National’s recent 2015 budget will push parents on the DPB into work when their tamariki turn three, instead of the previous five. Rather than spending an extra two years focused on raising their beautiful tamariki – Aotearoa’s next generation – sole parents on the DPB will be forced into work, and will be expected to take whatever job is offered no matter how meaningless and underpaid – or suffer cuts to their welfare payments.

The people who will be affected the most by National’s latest welfare reforms are the children of parents who will go to school with empty bellies when sanctions are placed on their parent’s DPB, if sole parents fail to meet ‘job seeker requirements’. You have to wonder if Paula and other National politicians took this into consideration when they wrote this reform. Poor and callous governance from our political leaders has a lot more to answer for than ‘poor parenting’ does.

All over the world tory governments are waging an endless war against the political underclass. In England, the ongoing sanctions against people who receive welfare and are deemed ‘fit for work’ have resulted in many welfare deaths. One of the most publicised such deaths was David Clapson, as the Independent reported:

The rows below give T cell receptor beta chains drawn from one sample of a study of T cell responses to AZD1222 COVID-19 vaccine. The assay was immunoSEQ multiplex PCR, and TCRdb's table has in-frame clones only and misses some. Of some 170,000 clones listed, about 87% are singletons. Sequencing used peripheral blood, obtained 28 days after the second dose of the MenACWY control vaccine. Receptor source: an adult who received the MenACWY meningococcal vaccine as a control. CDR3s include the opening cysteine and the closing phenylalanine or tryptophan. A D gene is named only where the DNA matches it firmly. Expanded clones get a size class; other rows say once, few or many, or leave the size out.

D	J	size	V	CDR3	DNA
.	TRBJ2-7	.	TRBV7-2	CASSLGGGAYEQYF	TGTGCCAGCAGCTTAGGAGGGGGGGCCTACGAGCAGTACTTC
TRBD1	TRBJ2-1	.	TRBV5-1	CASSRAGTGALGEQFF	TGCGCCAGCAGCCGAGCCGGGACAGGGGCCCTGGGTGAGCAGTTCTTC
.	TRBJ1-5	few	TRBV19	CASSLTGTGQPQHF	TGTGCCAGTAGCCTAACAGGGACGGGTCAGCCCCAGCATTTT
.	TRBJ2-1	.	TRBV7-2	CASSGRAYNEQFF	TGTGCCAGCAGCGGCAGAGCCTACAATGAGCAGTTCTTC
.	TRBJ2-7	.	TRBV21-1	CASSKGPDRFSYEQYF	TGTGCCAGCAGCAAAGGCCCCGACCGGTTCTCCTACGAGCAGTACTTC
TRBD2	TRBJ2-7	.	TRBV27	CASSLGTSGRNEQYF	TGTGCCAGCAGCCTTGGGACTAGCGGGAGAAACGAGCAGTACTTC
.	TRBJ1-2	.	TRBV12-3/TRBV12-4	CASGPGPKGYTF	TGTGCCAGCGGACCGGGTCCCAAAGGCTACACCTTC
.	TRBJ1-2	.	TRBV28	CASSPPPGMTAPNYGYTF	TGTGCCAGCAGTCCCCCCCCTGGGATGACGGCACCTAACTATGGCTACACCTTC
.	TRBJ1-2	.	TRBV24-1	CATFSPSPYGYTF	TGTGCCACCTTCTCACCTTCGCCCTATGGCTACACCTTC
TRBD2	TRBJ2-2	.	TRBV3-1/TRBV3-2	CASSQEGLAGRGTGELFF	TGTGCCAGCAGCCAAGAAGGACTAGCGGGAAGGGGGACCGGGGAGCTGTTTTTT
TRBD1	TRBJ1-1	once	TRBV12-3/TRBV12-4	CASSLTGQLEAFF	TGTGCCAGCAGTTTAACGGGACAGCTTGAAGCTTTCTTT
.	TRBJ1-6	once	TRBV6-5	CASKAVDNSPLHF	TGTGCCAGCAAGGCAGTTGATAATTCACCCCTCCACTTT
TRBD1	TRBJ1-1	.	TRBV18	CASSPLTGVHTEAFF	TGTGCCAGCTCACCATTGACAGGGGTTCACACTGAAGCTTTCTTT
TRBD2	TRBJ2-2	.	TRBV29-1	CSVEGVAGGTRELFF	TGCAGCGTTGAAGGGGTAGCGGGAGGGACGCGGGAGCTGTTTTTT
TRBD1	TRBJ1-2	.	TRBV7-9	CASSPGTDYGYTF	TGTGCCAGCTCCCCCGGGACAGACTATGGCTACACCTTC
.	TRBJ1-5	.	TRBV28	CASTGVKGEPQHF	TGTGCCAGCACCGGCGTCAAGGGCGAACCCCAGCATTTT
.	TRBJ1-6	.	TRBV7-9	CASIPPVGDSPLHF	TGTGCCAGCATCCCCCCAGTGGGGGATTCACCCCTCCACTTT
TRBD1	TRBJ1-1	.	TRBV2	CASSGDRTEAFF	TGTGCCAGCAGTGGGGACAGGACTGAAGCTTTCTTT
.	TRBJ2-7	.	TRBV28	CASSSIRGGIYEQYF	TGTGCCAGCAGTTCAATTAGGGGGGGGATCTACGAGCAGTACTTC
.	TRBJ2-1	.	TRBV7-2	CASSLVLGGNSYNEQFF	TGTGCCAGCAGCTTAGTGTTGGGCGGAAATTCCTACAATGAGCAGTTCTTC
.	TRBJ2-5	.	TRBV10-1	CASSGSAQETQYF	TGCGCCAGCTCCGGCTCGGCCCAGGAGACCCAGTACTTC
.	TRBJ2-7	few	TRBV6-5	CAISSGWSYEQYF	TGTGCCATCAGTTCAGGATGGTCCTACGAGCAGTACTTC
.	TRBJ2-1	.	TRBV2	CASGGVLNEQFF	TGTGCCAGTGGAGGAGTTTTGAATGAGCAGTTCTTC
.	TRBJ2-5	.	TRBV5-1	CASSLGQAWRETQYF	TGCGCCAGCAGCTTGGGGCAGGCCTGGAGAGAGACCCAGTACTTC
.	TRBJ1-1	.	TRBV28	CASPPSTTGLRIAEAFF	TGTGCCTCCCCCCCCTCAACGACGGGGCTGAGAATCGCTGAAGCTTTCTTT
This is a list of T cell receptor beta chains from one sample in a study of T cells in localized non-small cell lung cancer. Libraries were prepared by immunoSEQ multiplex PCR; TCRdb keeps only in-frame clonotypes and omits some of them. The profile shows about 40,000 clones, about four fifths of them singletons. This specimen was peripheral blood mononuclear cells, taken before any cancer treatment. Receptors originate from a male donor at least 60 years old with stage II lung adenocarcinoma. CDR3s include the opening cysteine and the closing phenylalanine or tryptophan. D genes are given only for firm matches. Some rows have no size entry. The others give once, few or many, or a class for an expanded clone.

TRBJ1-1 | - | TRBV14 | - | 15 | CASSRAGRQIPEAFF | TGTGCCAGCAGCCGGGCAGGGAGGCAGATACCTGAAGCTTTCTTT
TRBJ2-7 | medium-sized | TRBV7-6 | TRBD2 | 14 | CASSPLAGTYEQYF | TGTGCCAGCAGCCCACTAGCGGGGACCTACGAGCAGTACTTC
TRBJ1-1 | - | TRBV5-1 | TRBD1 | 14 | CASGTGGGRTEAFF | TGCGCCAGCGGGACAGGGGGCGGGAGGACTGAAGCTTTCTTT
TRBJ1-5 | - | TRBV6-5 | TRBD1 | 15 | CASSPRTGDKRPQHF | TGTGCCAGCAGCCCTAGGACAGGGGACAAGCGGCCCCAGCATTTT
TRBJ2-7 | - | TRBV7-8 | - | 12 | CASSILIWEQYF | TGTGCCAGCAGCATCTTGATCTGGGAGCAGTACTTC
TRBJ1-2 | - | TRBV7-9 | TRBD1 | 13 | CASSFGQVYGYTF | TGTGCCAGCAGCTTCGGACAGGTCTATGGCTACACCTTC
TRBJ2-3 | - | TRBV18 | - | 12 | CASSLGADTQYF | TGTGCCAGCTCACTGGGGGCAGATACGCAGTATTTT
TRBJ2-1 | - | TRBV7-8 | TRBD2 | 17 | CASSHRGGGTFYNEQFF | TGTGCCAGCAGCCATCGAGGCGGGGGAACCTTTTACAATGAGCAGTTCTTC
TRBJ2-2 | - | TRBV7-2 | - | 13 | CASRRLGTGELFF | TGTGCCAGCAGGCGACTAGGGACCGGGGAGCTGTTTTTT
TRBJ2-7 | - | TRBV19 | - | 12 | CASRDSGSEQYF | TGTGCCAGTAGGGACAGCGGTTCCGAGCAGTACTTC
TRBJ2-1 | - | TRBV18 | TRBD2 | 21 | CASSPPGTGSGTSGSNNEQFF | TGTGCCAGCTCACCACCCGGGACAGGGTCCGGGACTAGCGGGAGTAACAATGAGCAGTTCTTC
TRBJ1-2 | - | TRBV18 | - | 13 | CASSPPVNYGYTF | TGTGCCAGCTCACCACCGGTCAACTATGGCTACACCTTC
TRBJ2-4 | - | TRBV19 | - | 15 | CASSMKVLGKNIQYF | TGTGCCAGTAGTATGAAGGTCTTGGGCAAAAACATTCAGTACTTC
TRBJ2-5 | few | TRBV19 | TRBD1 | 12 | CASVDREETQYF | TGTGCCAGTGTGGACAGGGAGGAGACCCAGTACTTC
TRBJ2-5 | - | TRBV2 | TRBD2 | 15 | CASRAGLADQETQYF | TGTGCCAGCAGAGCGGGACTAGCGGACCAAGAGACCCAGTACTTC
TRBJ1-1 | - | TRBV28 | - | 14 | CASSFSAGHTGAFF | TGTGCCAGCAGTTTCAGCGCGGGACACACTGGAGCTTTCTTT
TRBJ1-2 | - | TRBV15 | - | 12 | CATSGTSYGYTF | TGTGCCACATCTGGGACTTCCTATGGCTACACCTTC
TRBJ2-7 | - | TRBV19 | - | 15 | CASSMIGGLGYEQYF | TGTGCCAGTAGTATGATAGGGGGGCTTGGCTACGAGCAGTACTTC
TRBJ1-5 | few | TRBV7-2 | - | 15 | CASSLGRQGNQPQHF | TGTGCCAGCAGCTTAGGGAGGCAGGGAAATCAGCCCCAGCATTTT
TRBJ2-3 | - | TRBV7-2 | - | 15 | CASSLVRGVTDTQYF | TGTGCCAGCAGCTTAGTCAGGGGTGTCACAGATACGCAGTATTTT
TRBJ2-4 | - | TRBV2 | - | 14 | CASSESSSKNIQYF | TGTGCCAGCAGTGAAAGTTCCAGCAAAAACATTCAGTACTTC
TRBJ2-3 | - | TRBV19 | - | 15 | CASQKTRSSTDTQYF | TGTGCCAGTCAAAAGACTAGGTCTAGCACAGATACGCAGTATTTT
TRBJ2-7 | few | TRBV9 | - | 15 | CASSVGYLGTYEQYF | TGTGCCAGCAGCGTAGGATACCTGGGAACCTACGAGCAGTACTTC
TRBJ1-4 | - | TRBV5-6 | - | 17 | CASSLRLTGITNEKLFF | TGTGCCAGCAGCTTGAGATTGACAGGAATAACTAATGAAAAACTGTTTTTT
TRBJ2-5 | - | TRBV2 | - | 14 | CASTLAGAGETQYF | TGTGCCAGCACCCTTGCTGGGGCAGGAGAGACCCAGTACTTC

[…]a diabetes sufferer who was found dead from acute lack of insulin after his benefits had been stopped. There was no food in his flat – or in his stomach, an autopsy found – and he had just £3.44 in his bank account. Why? Because the ex-soldier, who was reportedly found with a pile of printed CVs near his body, had been deemed not to be taking the search for work seriously enough.

David died starving and alone.

In the United Kingdom, the Black Triangle Campaign has compiled a haunting ‘welfare body count’. So far it is estimated 60 people who suffered from disability or mental health issues have died needlessly like David or taken their own lives because of the threat of sanctions or implemented cuts to their benefit. (You can find painful and devastating examples of the human cost of welfare sanctions in England here).

Aotearoa has its own growing body count in relation to cuts to public spending and the systematic failure of our government to take care of its most vulnerable. In 2010, Bruce Arnold took his own life after ongoing unemployment and battles with government services. Simon Priest, who was related to Bruce, addresses the Prime Minster in a piece for the NZ Herald, saying:

Prime Minister, on the night of August 18, 2010, my uncle Bruce Arnold took his own life. He was 60 years old. He leaves behind a wife and son. After a long struggle with your various mental health and ACC agencies and unemployment, depression finally got the better of him.